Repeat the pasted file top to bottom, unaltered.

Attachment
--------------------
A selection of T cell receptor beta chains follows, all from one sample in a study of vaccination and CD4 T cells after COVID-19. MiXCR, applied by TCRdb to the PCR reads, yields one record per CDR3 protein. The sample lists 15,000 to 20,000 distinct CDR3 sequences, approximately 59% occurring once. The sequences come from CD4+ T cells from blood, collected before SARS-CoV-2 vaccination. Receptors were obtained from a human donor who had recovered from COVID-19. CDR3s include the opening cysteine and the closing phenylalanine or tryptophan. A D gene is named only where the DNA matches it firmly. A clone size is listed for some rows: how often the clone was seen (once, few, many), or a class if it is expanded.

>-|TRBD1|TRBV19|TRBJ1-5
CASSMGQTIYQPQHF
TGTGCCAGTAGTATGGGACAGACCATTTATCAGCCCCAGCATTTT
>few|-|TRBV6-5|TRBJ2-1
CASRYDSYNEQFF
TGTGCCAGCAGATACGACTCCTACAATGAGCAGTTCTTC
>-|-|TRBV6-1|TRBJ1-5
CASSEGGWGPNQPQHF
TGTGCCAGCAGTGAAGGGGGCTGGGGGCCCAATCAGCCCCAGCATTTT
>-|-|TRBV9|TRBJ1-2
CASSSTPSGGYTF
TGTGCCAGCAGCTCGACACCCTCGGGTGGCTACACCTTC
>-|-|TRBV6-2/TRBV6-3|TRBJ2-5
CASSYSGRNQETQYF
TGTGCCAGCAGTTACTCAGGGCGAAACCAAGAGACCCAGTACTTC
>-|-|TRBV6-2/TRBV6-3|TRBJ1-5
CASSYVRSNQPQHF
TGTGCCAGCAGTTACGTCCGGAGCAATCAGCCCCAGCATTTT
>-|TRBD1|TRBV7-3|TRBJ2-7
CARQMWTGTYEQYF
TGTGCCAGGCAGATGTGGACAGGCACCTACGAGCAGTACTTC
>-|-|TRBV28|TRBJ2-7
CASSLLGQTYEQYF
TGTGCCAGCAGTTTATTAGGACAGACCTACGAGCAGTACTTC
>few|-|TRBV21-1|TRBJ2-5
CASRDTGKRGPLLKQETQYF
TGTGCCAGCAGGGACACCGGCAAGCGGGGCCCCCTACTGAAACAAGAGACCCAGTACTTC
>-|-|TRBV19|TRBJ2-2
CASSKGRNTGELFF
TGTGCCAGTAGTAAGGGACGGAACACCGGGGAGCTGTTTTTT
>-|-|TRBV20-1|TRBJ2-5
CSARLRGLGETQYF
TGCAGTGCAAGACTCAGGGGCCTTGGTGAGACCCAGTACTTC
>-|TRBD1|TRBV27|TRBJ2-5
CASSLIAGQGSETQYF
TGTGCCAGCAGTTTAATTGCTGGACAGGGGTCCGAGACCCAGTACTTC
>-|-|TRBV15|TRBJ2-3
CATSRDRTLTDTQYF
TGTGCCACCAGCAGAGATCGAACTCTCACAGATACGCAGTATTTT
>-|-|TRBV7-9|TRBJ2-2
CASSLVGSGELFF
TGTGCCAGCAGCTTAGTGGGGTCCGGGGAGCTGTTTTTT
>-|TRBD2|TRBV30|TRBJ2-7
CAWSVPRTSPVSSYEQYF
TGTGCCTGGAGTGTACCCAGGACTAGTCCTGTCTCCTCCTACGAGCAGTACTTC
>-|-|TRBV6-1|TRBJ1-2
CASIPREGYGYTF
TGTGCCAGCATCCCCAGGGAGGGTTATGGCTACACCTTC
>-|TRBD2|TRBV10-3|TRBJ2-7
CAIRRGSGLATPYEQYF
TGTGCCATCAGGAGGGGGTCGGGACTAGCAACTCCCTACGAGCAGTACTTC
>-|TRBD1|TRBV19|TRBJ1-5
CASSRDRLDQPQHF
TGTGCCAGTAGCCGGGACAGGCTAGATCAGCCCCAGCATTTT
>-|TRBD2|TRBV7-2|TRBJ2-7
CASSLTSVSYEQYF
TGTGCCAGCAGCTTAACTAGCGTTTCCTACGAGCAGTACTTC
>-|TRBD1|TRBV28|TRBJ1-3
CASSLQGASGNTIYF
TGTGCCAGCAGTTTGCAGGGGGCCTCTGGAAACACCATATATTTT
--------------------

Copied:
A selection of T cell receptor beta chains follows, all from one sample in a study of vaccination and CD4 T cells after COVID-19. MiXCR, applied by TCRdb to the PCR reads, yields one record per CDR3 protein. The sample lists 15,000 to 20,000 distinct CDR3 sequences, approximately 59% occurring once. The sequences come from CD4+ T cells from blood, collected before SARS-CoV-2 vaccination. Receptors were obtained from a human donor who had recovered from COVID-19. CDR3s include the opening cysteine and the closing phenylalanine or tryptophan. A D gene is named only where the DNA matches it firmly. A clone size is listed for some rows: how often the clone was seen (once, few, many), or a class if it is expanded.

>-|TRBD1|TRBV19|TRBJ1-5
CASSMGQTIYQPQHF
TGTGCCAGTAGTATGGGACAGACCATTTATCAGCCCCAGCATTTT
>few|-|TRBV6-5|TRBJ2-1
CASRYDSYNEQFF
TGTGCCAGCAGATACGACTCCTACAATGAGCAGTTCTTC
>-|-|TRBV6-1|TRBJ1-5
CASSEGGWGPNQPQHF
TGTGCCAGCAGTGAAGGGGGCTGGGGGCCCAATCAGCCCCAGCATTTT
>-|-|TRBV9|TRBJ1-2
CASSSTPSGGYTF
TGTGCCAGCAGCTCGACACCCTCGGGTGGCTACACCTTC
>-|-|TRBV6-2/TRBV6-3|TRBJ2-5
CASSYSGRNQETQYF
TGTGCCAGCAGTTACTCAGGGCGAAACCAAGAGACCCAGTACTTC
>-|-|TRBV6-2/TRBV6-3|TRBJ1-5
CASSYVRSNQPQHF
TGTGCCAGCAGTTACGTCCGGAGCAATCAGCCCCAGCATTTT
>-|TRBD1|TRBV7-3|TRBJ2-7
CARQMWTGTYEQYF
TGTGCCAGGCAGATGTGGACAGGCACCTACGAGCAGTACTTC
>-|-|TRBV28|TRBJ2-7
CASSLLGQTYEQYF
TGTGCCAGCAGTTTATTAGGACAGACCTACGAGCAGTACTTC
>few|-|TRBV21-1|TRBJ2-5
CASRDTGKRGPLLKQETQYF
TGTGCCAGCAGGGACACCGGCAAGCGGGGCCCCCTACTGAAACAAGAGACCCAGTACTTC
>-|-|TRBV19|TRBJ2-2
CASSKGRNTGELFF
TGTGCCAGTAGTAAGGGACGGAACACCGGGGAGCTGTTTTTT
>-|-|TRBV20-1|TRBJ2-5
CSARLRGLGETQYF
TGCAGTGCAAGACTCAGGGGCCTTGGTGAGACCCAGTACTTC
>-|TRBD1|TRBV27|TRBJ2-5
CASSLIAGQGSETQYF
TGTGCCAGCAGTTTAATTGCTGGACAGGGGTCCGAGACCCAGTACTTC
>-|-|TRBV15|TRBJ2-3
CATSRDRTLTDTQYF
TGTGCCACCAGCAGAGATCGAACTCTCACAGATACGCAGTATTTT
>-|-|TRBV7-9|TRBJ2-2
CASSLVGSGELFF
TGTGCCAGCAGCTTAGTGGGGTCCGGGGAGCTGTTTTTT
>-|TRBD2|TRBV30|TRBJ2-7
CAWSVPRTSPVSSYEQYF
TGTGCCTGGAGTGTACCCAGGACTAGTCCTGTCTCCTCCTACGAGCAGTACTTC
>-|-|TRBV6-1|TRBJ1-2
CASIPREGYGYTF
TGTGCCAGCATCCCCAGGGAGGGTTATGGCTACACCTTC
>-|TRBD2|TRBV10-3|TRBJ2-7
CAIRRGSGLATPYEQYF
TGTGCCATCAGGAGGGGGTCGGGACTAGCAACTCCCTACGAGCAGTACTTC
>-|TRBD1|TRBV19|TRBJ1-5
CASSRDRLDQPQHF
TGTGCCAGTAGCCGGGACAGGCTAGATCAGCCCCAGCATTTT
>-|TRBD2|TRBV7-2|TRBJ2-7
CASSLTSVSYEQYF
TGTGCCAGCAGCTTAACTAGCGTTTCCTACGAGCAGTACTTC
>-|TRBD1|TRBV28|TRBJ1-3
CASSLQGASGNTIYF
TGTGCCAGCAGTTTGCAGGGGGCCTCTGGAAACACCATATATTTT